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​2017 brings us not only a new year, but also a new US administration and a new Europe, amongst a broader world of change.  In London, we are already seeing the knock-on impact and uncertainty associated with that word we have all come to loathe, ‘Brexit’, with many questioning whether the City will still retain its desirability as arguably the capital of the European financial services industry.

The reality is that many of us have been left feeling slightly clueless, and some have even admitted that they did not call events correctly. I for one felt my blood draining when I saw that the decision on my mortgage coincided with the day after the UK referendum result. Unsurprisingly my story was accompanied by many others, some on a slightly greater scale, including multi-billion dollar mergers falling apart, and major fund commitments being withdrawn.

You may be forgiven for thinking that this is a doomsday piece, but on the contrary. From my position as an Executive Search Consultant, I have seen the financial services sector develop a thick skin over the last seven or eight tumultuous years. In my conversations with many senior investors they have actually identified advantages within the turbulence that others dread, either to curtail the over-inflated valuations of companies in which they wish to invest, or, in the case of credit investors, to be able to create yield in an ever competitive market.

On reviewing the facts, 2016 was a good year for fundraising; significant capital has been raised across Europe and there is a desire to do deals.  Perhaps as a consequence, we saw a significant increase in hiring across the board, especially in the latter half of ’16, and 2017 has started with the same vigour. I may be called to account on this, but I firmly believe that London is still the nucleus for European financial services and will remain as such. This is thanks to vital practical elements like the strength of the UK’s rule of law, both financial and employment-focused, and the unparalleled provisions for financial institutions in place in London by virtue of historical precedent, not to mention the city’s astonishing breadth of cultural diversity and the unique advantage of time-zone positioning.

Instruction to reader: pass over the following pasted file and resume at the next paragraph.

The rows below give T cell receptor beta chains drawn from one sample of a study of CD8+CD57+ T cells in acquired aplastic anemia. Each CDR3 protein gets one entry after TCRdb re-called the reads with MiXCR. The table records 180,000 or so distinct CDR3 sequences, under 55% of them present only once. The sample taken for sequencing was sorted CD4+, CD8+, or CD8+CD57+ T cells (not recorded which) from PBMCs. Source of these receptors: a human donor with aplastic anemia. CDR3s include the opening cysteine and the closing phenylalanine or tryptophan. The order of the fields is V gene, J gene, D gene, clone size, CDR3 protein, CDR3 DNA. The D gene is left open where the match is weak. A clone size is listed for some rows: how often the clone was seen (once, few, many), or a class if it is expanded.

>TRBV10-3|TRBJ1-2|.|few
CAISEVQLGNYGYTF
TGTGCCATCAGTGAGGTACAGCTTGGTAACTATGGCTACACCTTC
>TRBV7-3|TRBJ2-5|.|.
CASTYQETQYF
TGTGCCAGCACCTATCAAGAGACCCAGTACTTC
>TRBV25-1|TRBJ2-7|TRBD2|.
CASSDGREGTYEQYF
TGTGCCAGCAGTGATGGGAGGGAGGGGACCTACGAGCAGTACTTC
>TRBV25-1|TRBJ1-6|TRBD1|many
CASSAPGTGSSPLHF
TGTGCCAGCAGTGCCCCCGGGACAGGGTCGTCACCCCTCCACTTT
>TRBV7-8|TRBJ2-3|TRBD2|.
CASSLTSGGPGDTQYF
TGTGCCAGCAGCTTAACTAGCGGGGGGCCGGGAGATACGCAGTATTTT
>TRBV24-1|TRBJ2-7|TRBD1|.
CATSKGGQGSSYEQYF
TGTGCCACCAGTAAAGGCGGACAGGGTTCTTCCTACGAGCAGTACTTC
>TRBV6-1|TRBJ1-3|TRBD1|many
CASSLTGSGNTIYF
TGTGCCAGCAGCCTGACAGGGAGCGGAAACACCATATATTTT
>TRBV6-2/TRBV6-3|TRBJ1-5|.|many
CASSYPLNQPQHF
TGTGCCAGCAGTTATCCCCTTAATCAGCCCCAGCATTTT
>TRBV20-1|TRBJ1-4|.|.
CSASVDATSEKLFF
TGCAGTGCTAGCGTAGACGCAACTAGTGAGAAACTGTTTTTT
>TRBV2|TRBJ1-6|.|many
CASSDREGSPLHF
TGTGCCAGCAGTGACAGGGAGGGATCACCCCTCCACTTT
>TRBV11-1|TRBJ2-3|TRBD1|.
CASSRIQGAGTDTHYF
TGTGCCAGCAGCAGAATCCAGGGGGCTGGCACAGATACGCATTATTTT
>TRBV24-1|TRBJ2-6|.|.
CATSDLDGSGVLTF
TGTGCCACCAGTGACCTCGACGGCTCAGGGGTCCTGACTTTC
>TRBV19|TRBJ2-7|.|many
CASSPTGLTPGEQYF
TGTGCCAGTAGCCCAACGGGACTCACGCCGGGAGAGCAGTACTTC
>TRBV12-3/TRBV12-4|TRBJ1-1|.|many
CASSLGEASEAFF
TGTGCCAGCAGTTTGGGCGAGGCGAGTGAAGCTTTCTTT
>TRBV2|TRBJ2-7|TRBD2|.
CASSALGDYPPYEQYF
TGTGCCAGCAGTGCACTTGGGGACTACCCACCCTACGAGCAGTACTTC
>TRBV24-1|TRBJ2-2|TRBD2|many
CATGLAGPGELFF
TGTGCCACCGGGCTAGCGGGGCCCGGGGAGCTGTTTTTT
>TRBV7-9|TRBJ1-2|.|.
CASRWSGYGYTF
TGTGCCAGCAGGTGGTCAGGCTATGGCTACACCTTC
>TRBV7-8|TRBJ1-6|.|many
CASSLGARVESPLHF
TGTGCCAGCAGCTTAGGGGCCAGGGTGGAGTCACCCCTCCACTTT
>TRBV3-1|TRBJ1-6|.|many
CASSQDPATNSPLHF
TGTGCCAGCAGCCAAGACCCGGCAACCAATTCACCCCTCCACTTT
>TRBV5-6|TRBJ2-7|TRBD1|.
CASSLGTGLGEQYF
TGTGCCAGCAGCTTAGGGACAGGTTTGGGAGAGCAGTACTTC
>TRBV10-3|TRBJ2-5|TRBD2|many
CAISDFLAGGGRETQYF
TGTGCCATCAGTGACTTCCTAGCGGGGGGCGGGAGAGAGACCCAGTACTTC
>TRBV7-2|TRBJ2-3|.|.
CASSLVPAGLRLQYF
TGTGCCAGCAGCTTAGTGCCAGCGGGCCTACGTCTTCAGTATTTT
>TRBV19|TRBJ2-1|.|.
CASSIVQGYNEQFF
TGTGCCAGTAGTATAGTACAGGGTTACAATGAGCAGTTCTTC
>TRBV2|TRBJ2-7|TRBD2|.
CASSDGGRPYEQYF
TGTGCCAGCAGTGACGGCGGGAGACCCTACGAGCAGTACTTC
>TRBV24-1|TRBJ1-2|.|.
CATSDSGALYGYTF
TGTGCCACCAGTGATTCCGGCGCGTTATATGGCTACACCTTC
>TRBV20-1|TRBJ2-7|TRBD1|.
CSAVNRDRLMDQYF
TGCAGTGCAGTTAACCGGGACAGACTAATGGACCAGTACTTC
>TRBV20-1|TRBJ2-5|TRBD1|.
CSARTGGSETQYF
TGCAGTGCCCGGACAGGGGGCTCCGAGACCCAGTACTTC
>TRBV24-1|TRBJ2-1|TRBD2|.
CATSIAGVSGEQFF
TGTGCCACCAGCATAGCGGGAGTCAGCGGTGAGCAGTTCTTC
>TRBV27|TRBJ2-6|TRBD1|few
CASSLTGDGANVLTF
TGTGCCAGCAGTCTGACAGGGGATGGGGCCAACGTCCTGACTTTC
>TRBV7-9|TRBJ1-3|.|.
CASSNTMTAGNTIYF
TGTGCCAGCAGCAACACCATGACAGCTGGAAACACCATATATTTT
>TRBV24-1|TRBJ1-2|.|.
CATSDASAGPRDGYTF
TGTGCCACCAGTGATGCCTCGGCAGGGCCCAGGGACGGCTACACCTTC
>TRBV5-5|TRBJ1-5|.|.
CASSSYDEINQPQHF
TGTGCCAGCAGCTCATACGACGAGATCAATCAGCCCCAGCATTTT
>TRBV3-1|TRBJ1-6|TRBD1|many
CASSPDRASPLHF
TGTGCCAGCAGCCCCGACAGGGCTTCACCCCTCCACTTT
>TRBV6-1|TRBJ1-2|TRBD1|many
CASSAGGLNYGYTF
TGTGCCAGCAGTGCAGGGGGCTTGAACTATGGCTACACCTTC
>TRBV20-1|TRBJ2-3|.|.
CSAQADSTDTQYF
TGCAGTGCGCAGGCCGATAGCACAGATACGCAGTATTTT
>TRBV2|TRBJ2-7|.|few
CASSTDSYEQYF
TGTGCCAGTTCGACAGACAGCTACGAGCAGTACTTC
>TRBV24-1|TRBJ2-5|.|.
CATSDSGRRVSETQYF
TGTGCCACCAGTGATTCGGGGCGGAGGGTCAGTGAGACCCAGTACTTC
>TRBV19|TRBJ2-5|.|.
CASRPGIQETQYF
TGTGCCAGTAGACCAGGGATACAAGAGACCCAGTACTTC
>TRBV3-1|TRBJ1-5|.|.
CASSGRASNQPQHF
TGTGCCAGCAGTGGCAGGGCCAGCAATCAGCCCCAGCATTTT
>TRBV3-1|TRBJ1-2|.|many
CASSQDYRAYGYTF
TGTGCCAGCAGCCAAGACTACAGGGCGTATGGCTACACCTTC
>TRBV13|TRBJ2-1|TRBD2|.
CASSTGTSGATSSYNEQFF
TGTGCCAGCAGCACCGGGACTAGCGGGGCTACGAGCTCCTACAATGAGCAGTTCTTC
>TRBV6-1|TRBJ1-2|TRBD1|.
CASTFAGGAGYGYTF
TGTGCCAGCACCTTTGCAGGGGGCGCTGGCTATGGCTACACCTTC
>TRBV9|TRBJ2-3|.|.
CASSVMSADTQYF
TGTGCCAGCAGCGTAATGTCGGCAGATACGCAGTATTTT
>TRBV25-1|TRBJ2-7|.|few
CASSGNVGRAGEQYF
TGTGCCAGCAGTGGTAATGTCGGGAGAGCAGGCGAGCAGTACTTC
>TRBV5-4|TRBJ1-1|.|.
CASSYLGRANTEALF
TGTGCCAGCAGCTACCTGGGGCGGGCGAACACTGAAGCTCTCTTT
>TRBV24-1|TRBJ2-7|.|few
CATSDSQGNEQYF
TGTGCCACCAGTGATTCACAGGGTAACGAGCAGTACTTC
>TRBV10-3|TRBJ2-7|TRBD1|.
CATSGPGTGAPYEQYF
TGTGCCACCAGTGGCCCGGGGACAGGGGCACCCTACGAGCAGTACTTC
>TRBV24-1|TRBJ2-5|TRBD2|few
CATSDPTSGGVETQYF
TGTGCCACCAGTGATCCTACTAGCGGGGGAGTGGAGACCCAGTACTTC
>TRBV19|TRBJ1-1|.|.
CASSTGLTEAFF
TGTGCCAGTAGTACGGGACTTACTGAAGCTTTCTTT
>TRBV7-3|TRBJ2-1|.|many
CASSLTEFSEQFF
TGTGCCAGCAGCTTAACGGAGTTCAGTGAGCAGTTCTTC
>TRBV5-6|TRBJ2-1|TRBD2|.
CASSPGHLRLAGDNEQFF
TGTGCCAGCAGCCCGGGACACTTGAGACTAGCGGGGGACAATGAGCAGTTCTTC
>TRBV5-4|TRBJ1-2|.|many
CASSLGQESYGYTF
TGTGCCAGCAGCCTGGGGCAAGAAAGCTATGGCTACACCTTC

So what are the focal points for 2017? The financial services market is ever increasingly skills-driven. What does that mean? Well since 2007 there has been a concentration on getting ‘the hire’ right. Clients are more conscious of the accountability that potential bad hires can have, and therefore have been  all the more focused and exacting with regard to the criteria that they require from the perfect candidate. This for me is our ‘real time’ situation. It is a good market in which to look for a new role, whether you are seeking a position in Investment Banking, Private Equity or Asset Management. Some hedge funds are still feeling the pinch from last year’s less predictable events, but they may yet see strong growth in hiring this year, given the Preqin All-Strategies Hedge Fund benchmark posted returns of 7.40 per cent in 2016, marking the best performance year for the industry since 2013.  This point is ratified in that we are now seeing individuals with the most sought-after skill-sets receiving offers from multiple firms.

So yes, 2017 will undoubtedly bring more change, and probably a few bumps along the way. However, I believe that despite the inevitable shifting sands in Europe, or Trump’s perhaps not entirely meticulously planned new vision, there will be some great opportunities within the market. Demands consequently will be higher for certain capabilities to capitalise more effectively upon these market conditions, so it is imperative for those seeking new roles to identify precisely where their most relevant strengths lie. Of course those firms that are hiring equally must be aware of the more pronounced competition that they will face in securing the best new talent, and therefore need to ensure that they offer a uniquely compelling opportunity to a prospective hire.